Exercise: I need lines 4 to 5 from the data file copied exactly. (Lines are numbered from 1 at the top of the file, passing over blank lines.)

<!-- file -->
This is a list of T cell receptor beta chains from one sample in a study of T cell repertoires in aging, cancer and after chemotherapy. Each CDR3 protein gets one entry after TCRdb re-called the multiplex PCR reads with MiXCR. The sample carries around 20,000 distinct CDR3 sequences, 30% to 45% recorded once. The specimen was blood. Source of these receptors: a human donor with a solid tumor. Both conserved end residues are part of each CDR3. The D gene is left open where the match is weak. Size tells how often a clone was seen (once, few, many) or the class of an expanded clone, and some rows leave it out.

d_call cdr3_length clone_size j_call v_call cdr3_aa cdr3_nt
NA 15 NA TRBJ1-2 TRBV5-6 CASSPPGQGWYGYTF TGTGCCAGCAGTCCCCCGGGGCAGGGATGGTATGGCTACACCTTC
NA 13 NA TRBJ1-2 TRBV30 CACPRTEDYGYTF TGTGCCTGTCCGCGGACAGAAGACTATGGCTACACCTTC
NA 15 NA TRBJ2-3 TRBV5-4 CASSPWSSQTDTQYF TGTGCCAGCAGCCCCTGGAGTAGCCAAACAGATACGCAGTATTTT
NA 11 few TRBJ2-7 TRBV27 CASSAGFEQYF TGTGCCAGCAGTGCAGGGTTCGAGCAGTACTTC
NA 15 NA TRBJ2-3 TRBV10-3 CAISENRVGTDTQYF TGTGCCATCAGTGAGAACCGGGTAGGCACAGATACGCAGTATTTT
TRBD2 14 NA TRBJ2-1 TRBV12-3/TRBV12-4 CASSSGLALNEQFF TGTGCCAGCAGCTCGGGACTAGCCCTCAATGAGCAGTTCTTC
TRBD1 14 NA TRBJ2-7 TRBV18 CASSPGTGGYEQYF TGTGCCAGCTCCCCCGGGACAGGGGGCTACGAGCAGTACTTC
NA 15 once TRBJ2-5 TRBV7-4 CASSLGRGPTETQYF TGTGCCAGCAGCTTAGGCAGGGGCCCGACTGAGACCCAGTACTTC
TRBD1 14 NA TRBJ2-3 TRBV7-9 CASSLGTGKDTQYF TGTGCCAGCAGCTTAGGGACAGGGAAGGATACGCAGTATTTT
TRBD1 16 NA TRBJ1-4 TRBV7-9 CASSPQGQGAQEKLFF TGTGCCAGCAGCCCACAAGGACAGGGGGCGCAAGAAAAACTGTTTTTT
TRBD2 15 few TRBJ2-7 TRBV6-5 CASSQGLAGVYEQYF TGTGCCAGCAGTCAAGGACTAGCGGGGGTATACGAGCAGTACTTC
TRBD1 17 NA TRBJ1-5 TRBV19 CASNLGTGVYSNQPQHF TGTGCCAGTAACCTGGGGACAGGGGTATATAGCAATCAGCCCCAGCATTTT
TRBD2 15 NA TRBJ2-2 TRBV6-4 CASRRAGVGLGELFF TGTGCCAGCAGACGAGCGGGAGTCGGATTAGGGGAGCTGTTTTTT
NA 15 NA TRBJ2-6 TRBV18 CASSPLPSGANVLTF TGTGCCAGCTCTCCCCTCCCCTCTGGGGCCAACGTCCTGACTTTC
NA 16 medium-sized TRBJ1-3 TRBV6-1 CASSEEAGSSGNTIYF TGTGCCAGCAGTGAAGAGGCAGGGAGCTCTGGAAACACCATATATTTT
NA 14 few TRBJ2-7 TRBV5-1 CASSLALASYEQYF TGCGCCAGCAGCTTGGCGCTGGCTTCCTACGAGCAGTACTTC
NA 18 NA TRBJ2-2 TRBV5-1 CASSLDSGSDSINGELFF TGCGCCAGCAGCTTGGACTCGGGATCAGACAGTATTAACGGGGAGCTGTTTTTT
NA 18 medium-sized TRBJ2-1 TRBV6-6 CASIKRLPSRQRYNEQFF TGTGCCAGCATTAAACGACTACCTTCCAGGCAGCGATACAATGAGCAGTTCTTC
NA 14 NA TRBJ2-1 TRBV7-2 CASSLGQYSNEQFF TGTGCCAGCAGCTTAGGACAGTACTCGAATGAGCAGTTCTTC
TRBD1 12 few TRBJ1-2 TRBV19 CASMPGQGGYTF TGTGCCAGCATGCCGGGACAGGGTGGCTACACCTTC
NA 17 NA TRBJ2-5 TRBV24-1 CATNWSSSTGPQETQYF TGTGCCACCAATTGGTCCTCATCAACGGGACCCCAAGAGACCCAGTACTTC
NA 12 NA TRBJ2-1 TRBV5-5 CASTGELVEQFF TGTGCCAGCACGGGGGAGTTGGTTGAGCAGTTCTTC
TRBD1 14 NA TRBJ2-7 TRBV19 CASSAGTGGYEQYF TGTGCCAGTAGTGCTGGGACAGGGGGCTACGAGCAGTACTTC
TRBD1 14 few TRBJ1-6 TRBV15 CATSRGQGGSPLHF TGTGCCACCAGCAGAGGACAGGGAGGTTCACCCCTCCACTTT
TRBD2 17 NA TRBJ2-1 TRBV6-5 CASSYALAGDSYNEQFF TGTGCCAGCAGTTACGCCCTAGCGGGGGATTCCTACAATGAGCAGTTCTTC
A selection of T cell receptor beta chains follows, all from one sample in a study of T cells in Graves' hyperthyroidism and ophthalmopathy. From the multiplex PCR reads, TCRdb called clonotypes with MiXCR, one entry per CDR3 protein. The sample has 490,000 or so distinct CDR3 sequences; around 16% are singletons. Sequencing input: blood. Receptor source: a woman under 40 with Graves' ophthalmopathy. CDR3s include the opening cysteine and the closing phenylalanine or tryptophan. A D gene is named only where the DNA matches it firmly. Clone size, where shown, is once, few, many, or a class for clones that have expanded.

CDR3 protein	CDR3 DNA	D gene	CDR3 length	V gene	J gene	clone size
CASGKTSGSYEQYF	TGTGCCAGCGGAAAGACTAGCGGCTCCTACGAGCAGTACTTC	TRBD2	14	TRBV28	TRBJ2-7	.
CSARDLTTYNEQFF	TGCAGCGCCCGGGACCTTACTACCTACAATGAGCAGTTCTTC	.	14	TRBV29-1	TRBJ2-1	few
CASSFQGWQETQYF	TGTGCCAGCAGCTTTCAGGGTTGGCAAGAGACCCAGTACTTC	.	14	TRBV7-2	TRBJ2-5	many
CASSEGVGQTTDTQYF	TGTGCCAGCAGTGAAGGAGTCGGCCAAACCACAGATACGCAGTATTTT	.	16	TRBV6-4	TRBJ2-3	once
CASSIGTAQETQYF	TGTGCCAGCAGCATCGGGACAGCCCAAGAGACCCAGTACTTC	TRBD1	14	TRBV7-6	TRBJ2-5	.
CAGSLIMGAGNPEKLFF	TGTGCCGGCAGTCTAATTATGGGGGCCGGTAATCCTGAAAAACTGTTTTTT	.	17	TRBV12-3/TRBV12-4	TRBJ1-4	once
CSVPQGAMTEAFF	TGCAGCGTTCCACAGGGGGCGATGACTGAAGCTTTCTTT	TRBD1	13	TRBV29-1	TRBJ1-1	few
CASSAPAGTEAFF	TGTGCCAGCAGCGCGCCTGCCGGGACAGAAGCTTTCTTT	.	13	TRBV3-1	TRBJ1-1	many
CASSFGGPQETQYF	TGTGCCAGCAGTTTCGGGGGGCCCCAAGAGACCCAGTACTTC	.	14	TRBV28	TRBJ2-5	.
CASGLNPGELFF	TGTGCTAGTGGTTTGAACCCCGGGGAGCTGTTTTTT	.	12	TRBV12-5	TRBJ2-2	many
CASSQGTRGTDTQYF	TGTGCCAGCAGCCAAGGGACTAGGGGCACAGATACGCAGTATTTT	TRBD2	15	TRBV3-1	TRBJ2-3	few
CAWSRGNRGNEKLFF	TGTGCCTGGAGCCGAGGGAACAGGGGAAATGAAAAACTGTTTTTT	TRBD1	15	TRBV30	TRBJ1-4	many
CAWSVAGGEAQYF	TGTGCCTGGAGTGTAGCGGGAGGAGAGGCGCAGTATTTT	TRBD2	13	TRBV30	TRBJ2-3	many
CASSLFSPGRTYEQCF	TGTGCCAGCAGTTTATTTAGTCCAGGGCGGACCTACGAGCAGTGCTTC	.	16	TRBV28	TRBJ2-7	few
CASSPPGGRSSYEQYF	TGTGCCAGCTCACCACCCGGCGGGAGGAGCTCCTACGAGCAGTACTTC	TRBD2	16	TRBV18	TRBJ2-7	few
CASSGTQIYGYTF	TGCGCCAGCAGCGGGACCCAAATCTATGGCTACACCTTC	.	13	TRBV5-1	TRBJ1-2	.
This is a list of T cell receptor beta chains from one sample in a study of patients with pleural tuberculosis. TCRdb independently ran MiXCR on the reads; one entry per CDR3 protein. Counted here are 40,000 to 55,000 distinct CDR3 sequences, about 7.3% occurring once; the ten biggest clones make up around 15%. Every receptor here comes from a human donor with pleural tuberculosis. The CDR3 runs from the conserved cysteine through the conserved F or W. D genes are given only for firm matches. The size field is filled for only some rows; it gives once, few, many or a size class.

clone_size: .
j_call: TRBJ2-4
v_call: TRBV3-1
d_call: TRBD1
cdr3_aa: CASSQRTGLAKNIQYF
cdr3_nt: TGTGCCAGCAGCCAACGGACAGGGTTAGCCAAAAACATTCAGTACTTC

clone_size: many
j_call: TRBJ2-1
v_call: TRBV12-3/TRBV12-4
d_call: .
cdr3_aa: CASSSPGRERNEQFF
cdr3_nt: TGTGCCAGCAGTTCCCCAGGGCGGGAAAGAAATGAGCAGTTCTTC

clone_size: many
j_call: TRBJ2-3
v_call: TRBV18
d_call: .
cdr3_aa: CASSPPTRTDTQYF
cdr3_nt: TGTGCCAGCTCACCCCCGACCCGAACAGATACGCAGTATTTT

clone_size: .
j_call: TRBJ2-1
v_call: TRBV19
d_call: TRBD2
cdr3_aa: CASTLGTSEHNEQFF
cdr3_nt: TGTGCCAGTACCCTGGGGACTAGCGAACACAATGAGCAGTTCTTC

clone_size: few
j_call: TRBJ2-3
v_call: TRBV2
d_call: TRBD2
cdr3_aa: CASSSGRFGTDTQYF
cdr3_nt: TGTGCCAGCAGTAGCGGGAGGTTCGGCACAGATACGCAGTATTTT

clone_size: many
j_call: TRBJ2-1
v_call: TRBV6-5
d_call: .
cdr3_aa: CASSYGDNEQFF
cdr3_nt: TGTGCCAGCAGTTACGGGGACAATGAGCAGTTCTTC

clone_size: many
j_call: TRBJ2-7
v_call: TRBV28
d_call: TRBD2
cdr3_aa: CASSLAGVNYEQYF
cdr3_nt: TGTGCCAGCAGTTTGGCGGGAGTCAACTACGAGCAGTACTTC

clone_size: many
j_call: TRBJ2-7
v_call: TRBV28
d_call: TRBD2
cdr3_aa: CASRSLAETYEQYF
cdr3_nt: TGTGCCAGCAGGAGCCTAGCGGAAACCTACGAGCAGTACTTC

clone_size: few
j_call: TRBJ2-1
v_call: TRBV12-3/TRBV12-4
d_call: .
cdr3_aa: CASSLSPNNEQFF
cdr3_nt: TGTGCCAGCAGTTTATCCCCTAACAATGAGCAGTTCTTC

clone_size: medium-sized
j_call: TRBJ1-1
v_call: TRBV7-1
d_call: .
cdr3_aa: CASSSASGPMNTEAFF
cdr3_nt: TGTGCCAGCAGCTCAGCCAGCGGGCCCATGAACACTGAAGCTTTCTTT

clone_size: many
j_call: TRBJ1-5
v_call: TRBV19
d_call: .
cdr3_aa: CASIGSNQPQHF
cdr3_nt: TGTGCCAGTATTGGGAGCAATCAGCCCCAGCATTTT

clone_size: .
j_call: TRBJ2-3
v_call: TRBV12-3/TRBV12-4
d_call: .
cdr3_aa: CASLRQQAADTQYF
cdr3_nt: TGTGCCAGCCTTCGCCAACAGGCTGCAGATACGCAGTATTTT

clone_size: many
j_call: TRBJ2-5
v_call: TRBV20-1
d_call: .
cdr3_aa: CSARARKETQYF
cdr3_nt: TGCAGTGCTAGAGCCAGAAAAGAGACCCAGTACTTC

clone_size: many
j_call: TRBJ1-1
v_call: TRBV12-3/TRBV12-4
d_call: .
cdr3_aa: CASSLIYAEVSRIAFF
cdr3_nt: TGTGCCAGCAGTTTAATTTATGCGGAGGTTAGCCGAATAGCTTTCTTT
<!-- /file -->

NA 13 NA TRBJ1-2 TRBV30 CACPRTEDYGYTF TGTGCCTGTCCGCGGACAGAAGACTATGGCTACACCTTC
NA 15 NA TRBJ2-3 TRBV5-4 CASSPWSSQTDTQYF TGTGCCAGCAGCCCCTGGAGTAGCCAAACAGATACGCAGTATTTT